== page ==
Take the 2-minute tour ×
Super User is a question and answer site for computer enthusiasts and power users. It's 100% free, no registration required.

I have a Back-UPS XS 900 on a standalone Debian server that seems to randomly start sounding a constant overload alarm, even with nothing plugged in. The alarm continues to sound until I manually turn the unit off. Additionally, nothing seems to be logged when the alarm starts to sound.

Here is the output from apcaccess while alarm is sounding an nothing is plugged in. The BATTDATE should actually be 2007-07-05, but apcaccess is reporting it incorrectly (the correct value is returned if I query it in apctest). The only difference appears to be that STATUS changes from ONLINE to a blank value.

APC      : 001,038,0925
DATE     : Sat Dec 05 16:37:38 MST 2009
HOSTNAME : kamui
RELEASE  : 3.14.4
VERSION  : 3.14.4 (18 May 2008) debian
UPSNAME  : kamui
CABLE    : USB Cable
MODEL    : Back-UPS XS  900 
UPSMODE  : Stand Alone
STARTTIME: Sat Dec 05 16:22:24 MST 2009
STATUS   : 
LINEV    : 117.0 Volts
LOADPCT  :   0.0 Percent Load Capacity
BCHARGE  : 094.0 Percent
TIMELEFT : 557.7 Minutes
MBATTCHG : 5 Percent
MINTIMEL : 3 Minutes
MAXTIME  : 0 Seconds
SENSE    : Medium
LOTRANS  : 088.0 Volts
HITRANS  : 139.0 Volts
ALARMDEL : Always
BATTV    : 25.4 Volts
LASTXFER : No transfers since turnon
NUMXFERS : 0
TONBATT  : 0 seconds
CUMONBATT: 0 seconds
XOFFBATT : N/A
SELFTEST : NO
STATFLAG : 0x07000000 Status Flag
MANDATE  : 2007-07-05
SERIALNO : [removed]
BATTDATE : 2145-00-36
NOMINV   : 120 Volts
NOMBATTV :  24.0 Volts
NOMPOWER : 540 Watts
FIRMWARE : 830.E6 .D USB FW:E6
APCMODEL : Back-UPS XS  900 
END APC  : Sat Dec 05 16:37:48 MST 2009

I have already tried it without anything plugged into it and with the server alone. I have also used a Kill A Watt to measure the outlet voltage and it measured 117.4 V when I tested it and the alarm began to sound.

Is there anything else I can check?

EDIT: The lights that show up when this happens is the blinking red overload light and nothing else.

share|improve this question
add comment

6 Answers

up vote 3 down vote accepted

I had a MOSFET failure on my APC RS-1000 with the same observations as yours:
Overload light and constant alarm even when nothing was wired on the outputs.

They changed the board (rather the entire unit) and retained the batteries which were still functional.
Uh, I had some hard time working this out with the APC Service though. That was not exactly stellar.

share|improve this answer
    
Yes, it does indeed need to be repaired/replaced. I didn't seem to have a problem getting a return set up. –  Lara Dougan Dec 7 '09 at 16:17
add comment

According to the manual if it happens every 5 hours, then the battery need change.

You don't describe what indicators light up though.

share|improve this answer
    
The battery chirp every 5 hours is different from this tone. The alarm tone stays on until I manually turn the unit off and the only light that is on is the blinking overload light. –  Lara Dougan Dec 6 '09 at 1:57
add comment

It sounds to me like it is either dead / old battery or a general malfunction.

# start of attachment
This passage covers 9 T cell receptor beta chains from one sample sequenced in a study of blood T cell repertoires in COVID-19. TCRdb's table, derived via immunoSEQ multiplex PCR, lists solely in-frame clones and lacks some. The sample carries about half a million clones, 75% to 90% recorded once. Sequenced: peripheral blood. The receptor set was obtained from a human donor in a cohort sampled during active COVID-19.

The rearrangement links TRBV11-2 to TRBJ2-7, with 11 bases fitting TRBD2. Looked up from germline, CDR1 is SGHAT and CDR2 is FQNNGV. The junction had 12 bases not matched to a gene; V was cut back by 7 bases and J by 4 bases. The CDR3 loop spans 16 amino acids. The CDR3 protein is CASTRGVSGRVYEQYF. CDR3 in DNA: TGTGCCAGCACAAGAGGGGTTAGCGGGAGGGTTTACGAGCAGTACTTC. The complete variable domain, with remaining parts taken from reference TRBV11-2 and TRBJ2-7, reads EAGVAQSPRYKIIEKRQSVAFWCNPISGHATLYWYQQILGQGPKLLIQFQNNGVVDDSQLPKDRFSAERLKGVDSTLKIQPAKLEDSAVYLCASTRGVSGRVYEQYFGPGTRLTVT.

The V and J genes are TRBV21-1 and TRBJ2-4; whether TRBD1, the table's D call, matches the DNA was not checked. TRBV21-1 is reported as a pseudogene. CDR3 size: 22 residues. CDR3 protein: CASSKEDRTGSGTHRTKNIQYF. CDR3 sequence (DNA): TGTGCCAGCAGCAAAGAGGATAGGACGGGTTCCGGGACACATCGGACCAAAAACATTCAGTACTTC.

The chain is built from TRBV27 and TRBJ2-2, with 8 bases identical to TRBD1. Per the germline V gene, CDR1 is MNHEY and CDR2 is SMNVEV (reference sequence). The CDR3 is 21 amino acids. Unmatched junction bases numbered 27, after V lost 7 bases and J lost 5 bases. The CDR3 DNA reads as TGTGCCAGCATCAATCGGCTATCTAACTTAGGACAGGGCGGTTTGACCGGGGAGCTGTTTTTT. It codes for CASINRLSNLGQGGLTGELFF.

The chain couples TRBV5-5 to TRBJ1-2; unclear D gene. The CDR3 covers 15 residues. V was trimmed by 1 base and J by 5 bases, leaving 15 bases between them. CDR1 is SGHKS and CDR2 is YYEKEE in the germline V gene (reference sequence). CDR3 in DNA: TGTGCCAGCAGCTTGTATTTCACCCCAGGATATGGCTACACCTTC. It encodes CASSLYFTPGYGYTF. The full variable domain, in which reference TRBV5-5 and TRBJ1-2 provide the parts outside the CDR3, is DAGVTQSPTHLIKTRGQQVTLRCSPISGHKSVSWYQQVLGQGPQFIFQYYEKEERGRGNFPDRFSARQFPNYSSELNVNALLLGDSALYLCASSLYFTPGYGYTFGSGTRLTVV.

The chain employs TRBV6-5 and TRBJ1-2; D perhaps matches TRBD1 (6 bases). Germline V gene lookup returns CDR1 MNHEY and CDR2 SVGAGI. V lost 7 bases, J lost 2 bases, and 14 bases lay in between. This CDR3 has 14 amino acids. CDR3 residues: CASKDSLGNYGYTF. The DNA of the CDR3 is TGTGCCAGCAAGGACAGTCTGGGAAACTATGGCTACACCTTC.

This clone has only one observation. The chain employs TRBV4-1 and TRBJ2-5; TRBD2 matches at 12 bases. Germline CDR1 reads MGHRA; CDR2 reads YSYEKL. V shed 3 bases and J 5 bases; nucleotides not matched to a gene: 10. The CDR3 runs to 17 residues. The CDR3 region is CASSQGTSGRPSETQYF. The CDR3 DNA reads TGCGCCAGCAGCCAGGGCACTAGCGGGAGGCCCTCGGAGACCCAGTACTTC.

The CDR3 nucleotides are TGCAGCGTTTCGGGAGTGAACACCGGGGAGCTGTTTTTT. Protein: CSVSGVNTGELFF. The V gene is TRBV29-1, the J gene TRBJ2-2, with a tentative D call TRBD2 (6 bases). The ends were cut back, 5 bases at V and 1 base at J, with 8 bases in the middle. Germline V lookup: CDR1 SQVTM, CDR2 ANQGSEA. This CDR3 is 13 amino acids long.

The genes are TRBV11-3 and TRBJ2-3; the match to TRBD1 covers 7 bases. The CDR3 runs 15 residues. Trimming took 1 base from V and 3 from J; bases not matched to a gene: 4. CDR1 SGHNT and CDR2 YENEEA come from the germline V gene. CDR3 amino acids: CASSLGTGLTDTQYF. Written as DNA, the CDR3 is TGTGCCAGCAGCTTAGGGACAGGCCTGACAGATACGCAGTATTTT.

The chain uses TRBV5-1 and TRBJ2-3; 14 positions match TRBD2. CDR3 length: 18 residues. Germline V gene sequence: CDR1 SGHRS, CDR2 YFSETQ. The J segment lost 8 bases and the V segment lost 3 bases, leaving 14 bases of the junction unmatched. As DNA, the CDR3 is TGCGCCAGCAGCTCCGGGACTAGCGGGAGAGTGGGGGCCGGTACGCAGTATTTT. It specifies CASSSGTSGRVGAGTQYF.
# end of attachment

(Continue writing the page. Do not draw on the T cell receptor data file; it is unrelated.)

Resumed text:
One thing about APC UPSs... Their price, you generally pay more, but they are generally brilliant quality and come with good support. You may want to email them and see what they say.

share|improve this answer
add comment

On this UPS, the 24v 40mmx40mmx10mm DC cooling fans were defective after a few months use, if you listen you can hear a grinding, screaching sound emmiting from the fan, the fan drag sends a error code to the CPU warning that the unit is under overload.

This fan cools the regulators just behind the fan. Replace the 24V cooling fan, and your problem is solved.

You can try a shot of Radio Shack tuner cleaner in the space between the fan boday and the fan blade, (don't get carried away, just a squirt or two) to maybe get a few more days, weeks from it, while you wait for the new fan to come in the mail from China.

eBay sellers from China stock this part and it costs only $3.50 shipped to the USA.
Search for "DC Cooling Fan 9 Blade 5V 12V 24V 40mm x40mmx10mm NEW", at check out specify 24v fan, as they sell 5v, 12v, and 24v units in the same auction.

It kills me that APC will not tell you this, only to go do a trade up, which when you go to do the trade up, they give you maybe $5.00 for your unit, RIPOFF! I would never give them the satisfaction of getting there defective product back, so they can factory refurbish, and re-sell it in there satellite store for full price.

Also Mouser and DigiKey sell a fan to replace it, but the shipping will kill you.

share|improve this answer
add comment

Replace the 40mm 24v fan and your problems will be over. Snip the wires, twist, solder, shrink tubing. It works like magic. I would never have believed that the fan could cause the overload problems. But... it does. I bought mine in a local electronics shop, but they are also available on ebay. Remember, that fan is 10mm thick, not 20mm thick. The 20mm thick fan will fit if you buy longer metric screws. That's how I put mine in about a week ago. It has been working very nicely, and the fan is much quieter.

share|improve this answer
add comment

I was able to get my APC xs 900 fixed by removing the fan and cutting away the decal to expose the bearing and giving it a shot of WD-40 while it was running. I actually felt the fan RPM double with the oil. I reinstalled the fan and my unit was back in operation!

share|improve this answer
add comment

protected by Community Jan 19 at 6:25

Thank you for your interest in this question. Because it has attracted low-quality answers, posting an answer now requires 10 reputation on this site.

Would you like to answer one of these unanswered questions instead?

Not the answer you're looking for? Browse other questions tagged or ask your own question.